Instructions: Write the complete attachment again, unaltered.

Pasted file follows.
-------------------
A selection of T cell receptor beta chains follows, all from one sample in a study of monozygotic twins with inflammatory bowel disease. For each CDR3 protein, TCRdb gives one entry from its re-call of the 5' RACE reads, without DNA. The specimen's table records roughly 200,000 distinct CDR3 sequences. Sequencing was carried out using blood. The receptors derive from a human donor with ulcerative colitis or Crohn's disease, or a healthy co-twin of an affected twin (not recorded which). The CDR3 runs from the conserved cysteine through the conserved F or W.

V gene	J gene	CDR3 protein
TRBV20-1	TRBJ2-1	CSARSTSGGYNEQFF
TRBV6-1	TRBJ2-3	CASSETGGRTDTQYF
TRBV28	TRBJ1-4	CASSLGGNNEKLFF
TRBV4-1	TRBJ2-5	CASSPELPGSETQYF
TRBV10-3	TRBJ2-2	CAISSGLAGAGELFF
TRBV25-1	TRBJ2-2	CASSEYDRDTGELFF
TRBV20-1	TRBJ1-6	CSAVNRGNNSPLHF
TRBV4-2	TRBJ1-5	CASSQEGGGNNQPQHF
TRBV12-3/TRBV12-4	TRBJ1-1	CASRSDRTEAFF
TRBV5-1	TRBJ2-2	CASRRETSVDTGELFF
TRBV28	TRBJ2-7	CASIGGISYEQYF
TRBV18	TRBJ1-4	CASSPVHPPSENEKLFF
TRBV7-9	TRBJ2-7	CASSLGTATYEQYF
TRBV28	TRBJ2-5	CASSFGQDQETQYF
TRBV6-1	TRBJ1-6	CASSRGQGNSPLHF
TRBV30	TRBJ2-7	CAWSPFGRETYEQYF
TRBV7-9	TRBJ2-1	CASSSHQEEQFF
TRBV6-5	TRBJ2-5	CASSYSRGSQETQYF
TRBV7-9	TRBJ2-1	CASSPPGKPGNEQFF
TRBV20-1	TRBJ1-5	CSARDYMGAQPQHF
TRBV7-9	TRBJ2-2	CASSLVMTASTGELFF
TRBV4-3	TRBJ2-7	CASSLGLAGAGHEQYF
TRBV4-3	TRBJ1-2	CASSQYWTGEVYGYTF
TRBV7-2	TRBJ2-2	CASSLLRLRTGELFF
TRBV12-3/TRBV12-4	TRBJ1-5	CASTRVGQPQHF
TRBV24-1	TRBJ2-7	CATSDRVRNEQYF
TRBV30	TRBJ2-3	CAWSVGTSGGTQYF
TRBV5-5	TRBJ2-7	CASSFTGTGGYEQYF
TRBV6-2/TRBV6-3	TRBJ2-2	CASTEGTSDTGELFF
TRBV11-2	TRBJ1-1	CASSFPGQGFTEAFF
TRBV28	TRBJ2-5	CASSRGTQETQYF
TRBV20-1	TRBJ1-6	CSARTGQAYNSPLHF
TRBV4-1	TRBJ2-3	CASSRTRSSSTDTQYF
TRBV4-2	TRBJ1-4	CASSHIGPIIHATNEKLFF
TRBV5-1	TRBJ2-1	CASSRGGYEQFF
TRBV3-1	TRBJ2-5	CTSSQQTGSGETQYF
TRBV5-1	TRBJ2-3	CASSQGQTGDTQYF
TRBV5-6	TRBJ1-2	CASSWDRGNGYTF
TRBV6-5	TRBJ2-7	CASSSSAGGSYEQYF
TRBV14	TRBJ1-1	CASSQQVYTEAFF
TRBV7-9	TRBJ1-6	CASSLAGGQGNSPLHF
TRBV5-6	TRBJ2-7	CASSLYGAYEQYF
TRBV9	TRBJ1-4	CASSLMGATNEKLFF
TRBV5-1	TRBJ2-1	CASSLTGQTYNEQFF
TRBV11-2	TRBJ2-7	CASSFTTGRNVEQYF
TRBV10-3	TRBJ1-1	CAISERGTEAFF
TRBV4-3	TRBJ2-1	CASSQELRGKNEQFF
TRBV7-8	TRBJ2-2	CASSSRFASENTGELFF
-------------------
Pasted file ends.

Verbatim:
A selection of T cell receptor beta chains follows, all from one sample in a study of monozygotic twins with inflammatory bowel disease. For each CDR3 protein, TCRdb gives one entry from its re-call of the 5' RACE reads, without DNA. The specimen's table records roughly 200,000 distinct CDR3 sequences. Sequencing was carried out using blood. The receptors derive from a human donor with ulcerative colitis or Crohn's disease, or a healthy co-twin of an affected twin (not recorded which). The CDR3 runs from the conserved cysteine through the conserved F or W.

V gene	J gene	CDR3 protein
TRBV20-1	TRBJ2-1	CSARSTSGGYNEQFF
TRBV6-1	TRBJ2-3	CASSETGGRTDTQYF
TRBV28	TRBJ1-4	CASSLGGNNEKLFF
TRBV4-1	TRBJ2-5	CASSPELPGSETQYF
TRBV10-3	TRBJ2-2	CAISSGLAGAGELFF
TRBV25-1	TRBJ2-2	CASSEYDRDTGELFF
TRBV20-1	TRBJ1-6	CSAVNRGNNSPLHF
TRBV4-2	TRBJ1-5	CASSQEGGGNNQPQHF
TRBV12-3/TRBV12-4	TRBJ1-1	CASRSDRTEAFF
TRBV5-1	TRBJ2-2	CASRRETSVDTGELFF
TRBV28	TRBJ2-7	CASIGGISYEQYF
TRBV18	TRBJ1-4	CASSPVHPPSENEKLFF
TRBV7-9	TRBJ2-7	CASSLGTATYEQYF
TRBV28	TRBJ2-5	CASSFGQDQETQYF
TRBV6-1	TRBJ1-6	CASSRGQGNSPLHF
TRBV30	TRBJ2-7	CAWSPFGRETYEQYF
TRBV7-9	TRBJ2-1	CASSSHQEEQFF
TRBV6-5	TRBJ2-5	CASSYSRGSQETQYF
TRBV7-9	TRBJ2-1	CASSPPGKPGNEQFF
TRBV20-1	TRBJ1-5	CSARDYMGAQPQHF
TRBV7-9	TRBJ2-2	CASSLVMTASTGELFF
TRBV4-3	TRBJ2-7	CASSLGLAGAGHEQYF
TRBV4-3	TRBJ1-2	CASSQYWTGEVYGYTF
TRBV7-2	TRBJ2-2	CASSLLRLRTGELFF
TRBV12-3/TRBV12-4	TRBJ1-5	CASTRVGQPQHF
TRBV24-1	TRBJ2-7	CATSDRVRNEQYF
TRBV30	TRBJ2-3	CAWSVGTSGGTQYF
TRBV5-5	TRBJ2-7	CASSFTGTGGYEQYF
TRBV6-2/TRBV6-3	TRBJ2-2	CASTEGTSDTGELFF
TRBV11-2	TRBJ1-1	CASSFPGQGFTEAFF
TRBV28	TRBJ2-5	CASSRGTQETQYF
TRBV20-1	TRBJ1-6	CSARTGQAYNSPLHF
TRBV4-1	TRBJ2-3	CASSRTRSSSTDTQYF
TRBV4-2	TRBJ1-4	CASSHIGPIIHATNEKLFF
TRBV5-1	TRBJ2-1	CASSRGGYEQFF
TRBV3-1	TRBJ2-5	CTSSQQTGSGETQYF
TRBV5-1	TRBJ2-3	CASSQGQTGDTQYF
TRBV5-6	TRBJ1-2	CASSWDRGNGYTF
TRBV6-5	TRBJ2-7	CASSSSAGGSYEQYF
TRBV14	TRBJ1-1	CASSQQVYTEAFF
TRBV7-9	TRBJ1-6	CASSLAGGQGNSPLHF
TRBV5-6	TRBJ2-7	CASSLYGAYEQYF
TRBV9	TRBJ1-4	CASSLMGATNEKLFF
TRBV5-1	TRBJ2-1	CASSLTGQTYNEQFF
TRBV11-2	TRBJ2-7	CASSFTTGRNVEQYF
TRBV10-3	TRBJ1-1	CAISERGTEAFF
TRBV4-3	TRBJ2-1	CASSQELRGKNEQFF
TRBV7-8	TRBJ2-2	CASSSRFASENTGELFF